I've created a script in /etc/init.d/ which has to run several other scripts from other (non-root privileged) users from their home directories, as if they started them.
I launch these scripts with:
sudo -b -u <username> <script_of_a_particular_user>
And it works. But for every user script that continues running(for example some watchdog) I see a corresponding parent sudo process, still alive and running as root. This creates a mess in the active processes list.
So my question is: How can I launch(fork) another script from existing bash script as another user and leave it as an orphaned(stand alone) process?
More detailed explanation:
I'm basically trying to provide to other users on the machine a mean to run stuff upon system start or system shutdown by running executable files found in respective subdirectories found in their home directory, named .startUp and .shutDown. Since I did not find any other means to do that I wrote my bash script that does exactly that and I've configured it as a service script (by following the skeleton example) in /etc/init.d/ so when it is run with start argument it launches everything from .startUp directories and when it is run with stop argument it launches everything from .shutDown directories of all users as them.
Alternatively I'm also interested if I could have used some existing solution to solve this problem.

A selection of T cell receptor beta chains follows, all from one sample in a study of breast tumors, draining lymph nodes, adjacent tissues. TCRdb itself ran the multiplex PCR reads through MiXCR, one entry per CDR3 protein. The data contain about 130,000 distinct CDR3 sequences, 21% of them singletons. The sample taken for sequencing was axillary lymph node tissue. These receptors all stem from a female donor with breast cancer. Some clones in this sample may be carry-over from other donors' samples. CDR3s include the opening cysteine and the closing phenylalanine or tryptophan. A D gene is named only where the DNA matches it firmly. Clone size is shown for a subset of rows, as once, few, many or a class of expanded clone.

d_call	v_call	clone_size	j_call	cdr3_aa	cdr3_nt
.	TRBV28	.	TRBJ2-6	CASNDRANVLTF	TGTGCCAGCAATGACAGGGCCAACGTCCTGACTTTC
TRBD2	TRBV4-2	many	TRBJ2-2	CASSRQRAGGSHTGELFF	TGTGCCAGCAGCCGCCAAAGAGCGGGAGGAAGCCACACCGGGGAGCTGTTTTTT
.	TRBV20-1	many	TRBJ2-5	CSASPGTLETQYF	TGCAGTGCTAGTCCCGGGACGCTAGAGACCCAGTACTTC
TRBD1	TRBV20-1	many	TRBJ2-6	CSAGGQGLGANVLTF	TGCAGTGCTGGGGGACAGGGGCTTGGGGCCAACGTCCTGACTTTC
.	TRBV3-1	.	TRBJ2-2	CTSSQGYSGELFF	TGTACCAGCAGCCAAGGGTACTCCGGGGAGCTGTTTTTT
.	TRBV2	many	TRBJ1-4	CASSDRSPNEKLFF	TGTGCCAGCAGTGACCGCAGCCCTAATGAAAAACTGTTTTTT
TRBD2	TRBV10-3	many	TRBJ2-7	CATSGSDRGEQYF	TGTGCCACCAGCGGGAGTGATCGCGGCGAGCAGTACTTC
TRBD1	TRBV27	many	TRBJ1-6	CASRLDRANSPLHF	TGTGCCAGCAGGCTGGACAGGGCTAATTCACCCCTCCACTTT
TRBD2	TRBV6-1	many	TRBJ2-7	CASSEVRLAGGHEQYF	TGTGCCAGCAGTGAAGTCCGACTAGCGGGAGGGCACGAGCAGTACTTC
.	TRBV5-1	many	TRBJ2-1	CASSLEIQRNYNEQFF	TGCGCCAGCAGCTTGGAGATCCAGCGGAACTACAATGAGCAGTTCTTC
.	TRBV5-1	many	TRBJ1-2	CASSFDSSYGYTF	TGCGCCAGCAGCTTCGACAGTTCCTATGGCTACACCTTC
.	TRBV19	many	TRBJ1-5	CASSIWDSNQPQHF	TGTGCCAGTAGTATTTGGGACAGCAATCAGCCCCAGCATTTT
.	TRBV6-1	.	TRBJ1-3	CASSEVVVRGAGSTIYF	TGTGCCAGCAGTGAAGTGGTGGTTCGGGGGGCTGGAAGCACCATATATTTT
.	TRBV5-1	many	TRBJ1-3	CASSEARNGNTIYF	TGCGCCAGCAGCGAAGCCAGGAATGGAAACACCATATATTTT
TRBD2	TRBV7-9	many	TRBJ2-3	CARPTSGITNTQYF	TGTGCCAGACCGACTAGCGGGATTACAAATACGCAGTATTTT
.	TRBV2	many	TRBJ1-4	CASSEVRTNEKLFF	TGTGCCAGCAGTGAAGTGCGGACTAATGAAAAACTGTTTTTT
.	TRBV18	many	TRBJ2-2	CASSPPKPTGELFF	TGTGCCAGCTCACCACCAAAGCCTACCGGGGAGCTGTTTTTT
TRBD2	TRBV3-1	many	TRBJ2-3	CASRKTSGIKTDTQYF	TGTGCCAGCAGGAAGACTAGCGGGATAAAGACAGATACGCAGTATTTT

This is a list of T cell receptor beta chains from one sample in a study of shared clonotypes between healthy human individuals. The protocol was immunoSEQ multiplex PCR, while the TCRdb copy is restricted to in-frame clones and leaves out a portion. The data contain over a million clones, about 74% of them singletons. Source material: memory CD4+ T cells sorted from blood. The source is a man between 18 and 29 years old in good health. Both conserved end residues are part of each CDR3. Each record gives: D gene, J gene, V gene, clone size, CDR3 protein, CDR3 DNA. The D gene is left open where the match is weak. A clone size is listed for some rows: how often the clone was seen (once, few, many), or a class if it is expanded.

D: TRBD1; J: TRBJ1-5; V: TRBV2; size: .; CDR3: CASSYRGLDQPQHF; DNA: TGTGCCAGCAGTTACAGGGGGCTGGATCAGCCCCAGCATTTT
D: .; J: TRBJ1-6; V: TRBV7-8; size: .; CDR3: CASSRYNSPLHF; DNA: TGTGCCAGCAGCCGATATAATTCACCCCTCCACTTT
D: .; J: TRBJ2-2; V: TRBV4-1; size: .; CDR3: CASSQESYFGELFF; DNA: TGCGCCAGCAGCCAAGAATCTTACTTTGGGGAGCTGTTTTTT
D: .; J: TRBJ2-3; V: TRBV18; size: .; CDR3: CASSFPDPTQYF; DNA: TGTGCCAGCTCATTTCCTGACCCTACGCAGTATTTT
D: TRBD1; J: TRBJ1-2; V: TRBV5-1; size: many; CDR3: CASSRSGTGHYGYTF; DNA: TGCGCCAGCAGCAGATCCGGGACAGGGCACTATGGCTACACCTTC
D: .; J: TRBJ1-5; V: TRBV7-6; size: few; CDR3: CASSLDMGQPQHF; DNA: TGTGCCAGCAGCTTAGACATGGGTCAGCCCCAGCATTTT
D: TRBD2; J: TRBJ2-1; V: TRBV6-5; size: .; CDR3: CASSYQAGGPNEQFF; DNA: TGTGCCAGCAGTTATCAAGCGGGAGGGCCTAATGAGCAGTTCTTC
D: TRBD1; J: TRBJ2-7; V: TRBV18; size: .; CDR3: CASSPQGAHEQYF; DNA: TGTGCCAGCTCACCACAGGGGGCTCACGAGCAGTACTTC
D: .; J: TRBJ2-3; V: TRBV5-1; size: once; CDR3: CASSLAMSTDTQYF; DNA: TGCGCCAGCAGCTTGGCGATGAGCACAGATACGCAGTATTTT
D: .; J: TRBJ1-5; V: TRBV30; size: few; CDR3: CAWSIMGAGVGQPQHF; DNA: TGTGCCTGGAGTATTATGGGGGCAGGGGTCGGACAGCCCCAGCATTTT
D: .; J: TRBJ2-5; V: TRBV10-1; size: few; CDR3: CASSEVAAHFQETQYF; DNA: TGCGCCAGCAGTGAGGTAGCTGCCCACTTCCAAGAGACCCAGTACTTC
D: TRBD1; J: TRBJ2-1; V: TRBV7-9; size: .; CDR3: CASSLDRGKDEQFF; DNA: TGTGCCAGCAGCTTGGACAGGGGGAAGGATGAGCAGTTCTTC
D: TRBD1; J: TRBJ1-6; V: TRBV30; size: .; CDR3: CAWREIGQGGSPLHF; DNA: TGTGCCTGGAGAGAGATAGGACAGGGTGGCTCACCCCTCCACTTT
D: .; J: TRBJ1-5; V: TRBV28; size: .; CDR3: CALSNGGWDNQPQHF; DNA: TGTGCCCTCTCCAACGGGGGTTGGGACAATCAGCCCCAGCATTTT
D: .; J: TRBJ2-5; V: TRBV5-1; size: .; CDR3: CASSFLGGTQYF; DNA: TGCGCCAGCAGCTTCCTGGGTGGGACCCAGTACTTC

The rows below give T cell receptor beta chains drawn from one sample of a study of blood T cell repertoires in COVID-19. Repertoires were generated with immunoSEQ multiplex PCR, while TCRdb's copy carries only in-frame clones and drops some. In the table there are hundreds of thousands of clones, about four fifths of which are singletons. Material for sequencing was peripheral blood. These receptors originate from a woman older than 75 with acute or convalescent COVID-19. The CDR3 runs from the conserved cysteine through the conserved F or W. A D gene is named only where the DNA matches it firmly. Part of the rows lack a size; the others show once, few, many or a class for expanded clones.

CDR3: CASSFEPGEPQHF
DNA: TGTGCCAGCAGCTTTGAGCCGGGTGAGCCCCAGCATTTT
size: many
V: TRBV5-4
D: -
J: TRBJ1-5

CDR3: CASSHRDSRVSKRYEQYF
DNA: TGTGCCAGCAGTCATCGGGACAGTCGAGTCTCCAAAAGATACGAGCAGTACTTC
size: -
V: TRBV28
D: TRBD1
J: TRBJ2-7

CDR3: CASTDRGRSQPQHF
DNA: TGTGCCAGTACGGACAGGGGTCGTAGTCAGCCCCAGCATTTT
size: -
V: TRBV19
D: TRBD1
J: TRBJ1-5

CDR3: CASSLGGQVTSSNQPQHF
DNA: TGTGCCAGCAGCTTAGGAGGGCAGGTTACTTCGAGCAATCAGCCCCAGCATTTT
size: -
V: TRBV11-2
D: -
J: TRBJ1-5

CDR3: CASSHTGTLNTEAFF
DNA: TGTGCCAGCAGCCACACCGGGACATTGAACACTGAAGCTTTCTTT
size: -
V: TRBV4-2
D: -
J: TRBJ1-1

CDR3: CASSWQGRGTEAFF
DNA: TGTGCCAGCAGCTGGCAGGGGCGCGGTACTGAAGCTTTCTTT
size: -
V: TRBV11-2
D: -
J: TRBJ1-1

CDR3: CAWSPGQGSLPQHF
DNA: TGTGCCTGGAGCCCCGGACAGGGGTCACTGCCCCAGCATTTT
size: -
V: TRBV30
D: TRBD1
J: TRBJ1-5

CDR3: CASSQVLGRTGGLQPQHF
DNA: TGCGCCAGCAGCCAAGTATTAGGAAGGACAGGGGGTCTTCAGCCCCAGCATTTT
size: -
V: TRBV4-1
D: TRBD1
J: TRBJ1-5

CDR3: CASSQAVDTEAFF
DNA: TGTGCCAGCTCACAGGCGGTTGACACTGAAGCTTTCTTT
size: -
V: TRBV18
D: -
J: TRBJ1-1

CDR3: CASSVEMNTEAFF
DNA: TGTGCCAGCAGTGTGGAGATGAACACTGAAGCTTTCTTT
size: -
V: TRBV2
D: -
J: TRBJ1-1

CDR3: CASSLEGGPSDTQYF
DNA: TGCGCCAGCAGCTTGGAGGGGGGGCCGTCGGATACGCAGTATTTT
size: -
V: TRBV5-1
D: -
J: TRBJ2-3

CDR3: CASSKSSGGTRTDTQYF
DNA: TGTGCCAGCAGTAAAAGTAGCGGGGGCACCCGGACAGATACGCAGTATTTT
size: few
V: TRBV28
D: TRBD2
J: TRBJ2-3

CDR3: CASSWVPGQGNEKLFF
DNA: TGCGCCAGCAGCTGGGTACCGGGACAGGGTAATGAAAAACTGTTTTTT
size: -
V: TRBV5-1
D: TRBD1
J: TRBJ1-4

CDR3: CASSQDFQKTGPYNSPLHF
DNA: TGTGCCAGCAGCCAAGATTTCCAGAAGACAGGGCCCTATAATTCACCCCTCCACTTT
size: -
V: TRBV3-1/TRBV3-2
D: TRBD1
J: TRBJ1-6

I've looked around a bit and I found this question: http://unix.stackexchange.com/questions/22478/detach-a-daemon-using-sudo
Accepted answer there, to use:
sudo -u user sh -c "daemon & disown %1", works for me to. But I also tried without disown %1 and it is the same. So this is what works for me as I expected:
sudo -u <username> bash -c "<script_of_a_particular_user> &"
My additional question now is, why is it working without disown? should I still leave the disown call, regardless, for some potential special case?
Apparently this works too:
su <username> -c "<script_of_a_particular_user> &"
Is there any difference between this call and the sudo call? I know this is potentially an entire different question. But since I'm finding the answers here myself maybe for the sake of this topic someone could clarify this here.
Both of these methods with either su or sudo now produce a new startpar process (single process that runs as root) after I boot the machine. Visible in process list as:
startpar -f -- <name_of_my_init.d_script>
Why is this process spawned? Obviously I'm doing something wrong since no other init.d script has this process running.
The issue with startpar is resolved. I've started another question for that:
startpar process left hanging when starting processes from rc.local or init.d
And another question to further discuss launching mechanisms for non privileged users:
Providing normal users(non-root) with initialization and shutdown auto-run capabilities